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Lost City Expedition: Mission

April 28, 2003 -- Revisiting the Lost City

Debbie Kelley


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Today's Question

Q. Do fish exist in the Lost City? (Katherine, 2nd grade--Jennie Moore Elem. Mt. Pleasant SC)

A. There are fish at Lost City -- BIG FISH called groupers. These fish are bluish-grey in color and seem to be attracted by Alvin. In 2000 we saw one of them on the discovery dive to the field, and yesterday a pair joined us for part of the dive. These fish are 3-4 feet across and often come very near the windows of the submersible. They may be attracted to the warmth of the lights, but we don't know this for sure. There are some other smaller types of fish, but we only saw a few during the dive. However, we saw lots of small shrimps and swarming, gnat-like critters called anthropods.


It was with a bit of anxiousness and lots of excitement that I climbed back into Alvin for the first time in nearly three years to visit the Lost City Field again. All the planning and hard work by a lot of people was focused into yesterday morning. Mainly I wondered, "Would we be able to find the vents again without hours of wandering around the Atlantis Mountain?". Pilot Bruce Strickrott and biologist Tim Shanks were also on the dive and our goals were to find the field, conduct an initial exploration, and take a suite of rock, fluid, and biological samples.

By 0800 Alvin was in the water. With only 25-30 minutes of descent time (instead of the typical 1-1 1/2 hours in other areas), we had to rapidly stow our gear and get our minds set to explore th field. As the sub was lowered into the water, the windows were engulfed in a familiar wash of bright blue water. Upon descent, this rapidly changed into darkness and small bioluminescent organisms with fantastically diverse shapes floated by the windows. It looked like hundreds of stars on a clear night. By 8:30 AM we were on the bottom and Bruce began an array of instrument tests to make sure everything on the submersible was working well.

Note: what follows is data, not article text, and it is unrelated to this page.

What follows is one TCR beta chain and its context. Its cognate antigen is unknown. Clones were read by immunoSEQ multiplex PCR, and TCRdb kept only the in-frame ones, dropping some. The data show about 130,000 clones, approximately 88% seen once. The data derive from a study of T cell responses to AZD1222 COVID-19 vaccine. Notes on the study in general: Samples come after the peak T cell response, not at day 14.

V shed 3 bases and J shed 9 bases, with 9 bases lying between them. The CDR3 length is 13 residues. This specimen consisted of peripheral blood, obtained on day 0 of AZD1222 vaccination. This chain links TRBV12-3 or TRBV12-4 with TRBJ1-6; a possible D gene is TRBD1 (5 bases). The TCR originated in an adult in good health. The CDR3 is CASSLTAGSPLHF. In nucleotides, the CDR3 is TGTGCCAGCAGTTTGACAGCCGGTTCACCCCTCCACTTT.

The top of Poseidon, a 200 ft chimney that was discovered on the first Lost City cruise.

With great relief, within about 10 minutes we had come upon the monster tower called Poseidon, the nearly 200 foot tall structure that we had first visited in 2000. We ascended to the top of the edifice and visited two of the active pinnacles where Bruce obtained fluids, rocks, and biological samples for us using the two manipulator arms of Alvin. With Tim onboard, I got to learn about some of the amazing animals that live around the vents. For example, there are swarms of flea-like critters called amphipods and small shrimp that dart in and out of the field of view. Because we did not yet have a map of the field, there was a lot of discussion between the three of us about what we were each seeing and where we thought we had been.

A small chimney at Lost City vents shimmering water.

In many ways the landscape that we visited left me in even more awe than the discovery dive. This area must be one of the most remarkable places on Earth, but it is difficult to describe. The field is extremely complex with vertical spires that rise up farther than you can see, bounded by rock cliffs that extend downward for hundreds of feet. Out of the sides of the cliffs are delicate, snow-white carbonate deposits that look like upturned hands--each finger composed of numerous delicate intergrowths. In other places along the wall, huge white carbonate pinnacles rise vertically for many tens of feet--their pointy tops rise up above the platform or bench that much of the field lies on. We saw structures that looked like the magic rocks we grew in fish bowls as kids, and encountered gigantic pieces of chimneys that had toppled from above and slid down the steep cliff faces. White intertwining scars marked places of recent venting along the sides of the towers. It was a rare, remarkable experience that I will remember for a long time. We surfaced at 3:45 grinning ear to ear, with a basket load of samples.

The anxiousness and excitement for the day, however, had not yet ended because after the dive, the free-swimming robotic vehicle ABE was scheduled for its first dive. Dana Yoerger, Al Bradley, Rod Catanach and Mike Jakuba worked feverishly to get ABE ready and in the water for its first mapping exercise of the expedition. After exhaustive testing and careful leadership by the Bosun Wayne, ABE was deployed into the waves. Its flashing beacon lit the night as it slowly submerged under the white caps, and ABE dove beneath the seas to begin a night of detailed mapping. Just as with the dive to Lost City, this was a most memorable experience.

ABE being deployed by members of the crew and ABE team. A large crane lifted it over the port side, while the team held ropes to steady the vehicle as it was picked up and lowered into the water.